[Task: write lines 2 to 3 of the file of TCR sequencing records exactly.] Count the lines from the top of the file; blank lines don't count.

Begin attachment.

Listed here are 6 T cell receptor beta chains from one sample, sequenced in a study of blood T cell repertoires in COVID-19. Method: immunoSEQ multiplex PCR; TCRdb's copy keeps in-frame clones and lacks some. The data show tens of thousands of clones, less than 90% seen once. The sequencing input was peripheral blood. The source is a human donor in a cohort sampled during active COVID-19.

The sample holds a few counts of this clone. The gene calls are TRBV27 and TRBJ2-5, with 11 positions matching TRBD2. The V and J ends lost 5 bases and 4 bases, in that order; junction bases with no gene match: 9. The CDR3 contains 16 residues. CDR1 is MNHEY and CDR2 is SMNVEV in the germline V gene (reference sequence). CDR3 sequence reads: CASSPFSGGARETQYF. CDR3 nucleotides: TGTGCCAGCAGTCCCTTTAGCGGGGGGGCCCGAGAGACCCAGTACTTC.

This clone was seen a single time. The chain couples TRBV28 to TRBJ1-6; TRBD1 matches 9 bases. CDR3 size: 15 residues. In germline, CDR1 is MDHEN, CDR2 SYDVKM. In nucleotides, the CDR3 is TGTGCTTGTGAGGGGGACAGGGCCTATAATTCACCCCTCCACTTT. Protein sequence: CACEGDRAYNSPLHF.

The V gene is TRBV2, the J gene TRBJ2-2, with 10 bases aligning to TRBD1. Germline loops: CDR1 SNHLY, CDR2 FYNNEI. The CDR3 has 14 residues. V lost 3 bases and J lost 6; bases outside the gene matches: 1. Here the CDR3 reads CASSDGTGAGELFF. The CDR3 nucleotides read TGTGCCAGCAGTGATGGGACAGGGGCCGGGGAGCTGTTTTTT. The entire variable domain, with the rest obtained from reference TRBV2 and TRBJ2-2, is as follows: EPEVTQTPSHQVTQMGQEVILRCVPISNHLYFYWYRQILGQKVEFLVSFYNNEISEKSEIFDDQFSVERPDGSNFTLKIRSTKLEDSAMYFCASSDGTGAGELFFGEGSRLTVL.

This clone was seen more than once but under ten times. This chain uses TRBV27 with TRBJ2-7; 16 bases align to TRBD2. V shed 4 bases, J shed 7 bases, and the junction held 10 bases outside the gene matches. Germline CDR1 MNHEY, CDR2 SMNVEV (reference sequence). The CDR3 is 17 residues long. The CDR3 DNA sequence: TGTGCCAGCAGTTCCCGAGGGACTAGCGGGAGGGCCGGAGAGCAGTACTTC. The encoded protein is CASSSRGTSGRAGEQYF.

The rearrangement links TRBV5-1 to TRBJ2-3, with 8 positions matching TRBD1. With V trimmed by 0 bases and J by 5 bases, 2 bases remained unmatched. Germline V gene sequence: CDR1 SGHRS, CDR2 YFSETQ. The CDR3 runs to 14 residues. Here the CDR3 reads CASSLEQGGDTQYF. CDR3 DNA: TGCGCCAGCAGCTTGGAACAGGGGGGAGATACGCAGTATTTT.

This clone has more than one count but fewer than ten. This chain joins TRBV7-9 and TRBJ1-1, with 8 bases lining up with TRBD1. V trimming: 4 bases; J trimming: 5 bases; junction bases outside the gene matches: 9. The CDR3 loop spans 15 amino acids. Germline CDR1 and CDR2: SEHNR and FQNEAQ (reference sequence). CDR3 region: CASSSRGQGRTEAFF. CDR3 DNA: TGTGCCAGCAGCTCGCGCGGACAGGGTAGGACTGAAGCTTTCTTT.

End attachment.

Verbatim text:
The sample holds a few counts of this clone. The gene calls are TRBV27 and TRBJ2-5, with 11 positions matching TRBD2. The V and J ends lost 5 bases and 4 bases, in that order; junction bases with no gene match: 9. The CDR3 contains 16 residues. CDR1 is MNHEY and CDR2 is SMNVEV in the germline V gene (reference sequence). CDR3 sequence reads: CASSPFSGGARETQYF. CDR3 nucleotides: TGTGCCAGCAGTCCCTTTAGCGGGGGGGCCCGAGAGACCCAGTACTTC.

This clone was seen a single time. The chain couples TRBV28 to TRBJ1-6; TRBD1 matches 9 bases. CDR3 size: 15 residues. In germline, CDR1 is MDHEN, CDR2 SYDVKM. In nucleotides, the CDR3 is TGTGCTTGTGAGGGGGACAGGGCCTATAATTCACCCCTCCACTTT. Protein sequence: CACEGDRAYNSPLHF.